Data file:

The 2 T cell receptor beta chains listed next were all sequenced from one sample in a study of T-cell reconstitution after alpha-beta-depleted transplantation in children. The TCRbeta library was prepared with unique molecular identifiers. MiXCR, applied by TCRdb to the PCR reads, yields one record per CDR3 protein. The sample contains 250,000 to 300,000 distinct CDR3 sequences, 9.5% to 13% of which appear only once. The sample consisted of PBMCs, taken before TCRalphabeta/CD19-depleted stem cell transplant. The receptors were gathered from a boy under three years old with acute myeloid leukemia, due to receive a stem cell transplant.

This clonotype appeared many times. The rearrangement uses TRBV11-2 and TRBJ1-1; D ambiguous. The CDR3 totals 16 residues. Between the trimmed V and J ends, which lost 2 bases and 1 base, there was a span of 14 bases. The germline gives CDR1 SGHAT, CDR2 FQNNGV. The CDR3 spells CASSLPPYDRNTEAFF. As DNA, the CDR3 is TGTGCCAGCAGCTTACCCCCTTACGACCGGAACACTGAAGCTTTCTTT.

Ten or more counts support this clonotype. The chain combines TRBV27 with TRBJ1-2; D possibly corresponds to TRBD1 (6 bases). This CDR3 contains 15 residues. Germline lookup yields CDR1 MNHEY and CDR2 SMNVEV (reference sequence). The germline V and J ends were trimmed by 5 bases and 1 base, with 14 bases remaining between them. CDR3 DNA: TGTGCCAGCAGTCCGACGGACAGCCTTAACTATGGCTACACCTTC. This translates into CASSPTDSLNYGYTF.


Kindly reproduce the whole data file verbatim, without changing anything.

The 2 T cell receptor beta chains listed next were all sequenced from one sample in a study of T-cell reconstitution after alpha-beta-depleted transplantation in children. The TCRbeta library was prepared with unique molecular identifiers. MiXCR, applied by TCRdb to the PCR reads, yields one record per CDR3 protein. The sample contains 250,000 to 300,000 distinct CDR3 sequences, 9.5% to 13% of which appear only once. The sample consisted of PBMCs, taken before TCRalphabeta/CD19-depleted stem cell transplant. The receptors were gathered from a boy under three years old with acute myeloid leukemia, due to receive a stem cell transplant.

This clonotype appeared many times. The rearrangement uses TRBV11-2 and TRBJ1-1; D ambiguous. The CDR3 totals 16 residues. Between the trimmed V and J ends, which lost 2 bases and 1 base, there was a span of 14 bases. The germline gives CDR1 SGHAT, CDR2 FQNNGV. The CDR3 spells CASSLPPYDRNTEAFF. As DNA, the CDR3 is TGTGCCAGCAGCTTACCCCCTTACGACCGGAACACTGAAGCTTTCTTT.

Ten or more counts support this clonotype. The chain combines TRBV27 with TRBJ1-2; D possibly corresponds to TRBD1 (6 bases). This CDR3 contains 15 residues. Germline lookup yields CDR1 MNHEY and CDR2 SMNVEV (reference sequence). The germline V and J ends were trimmed by 5 bases and 1 base, with 14 bases remaining between them. CDR3 DNA: TGTGCCAGCAGTCCGACGGACAGCCTTAACTATGGCTACACCTTC. This translates into CASSPTDSLNYGYTF.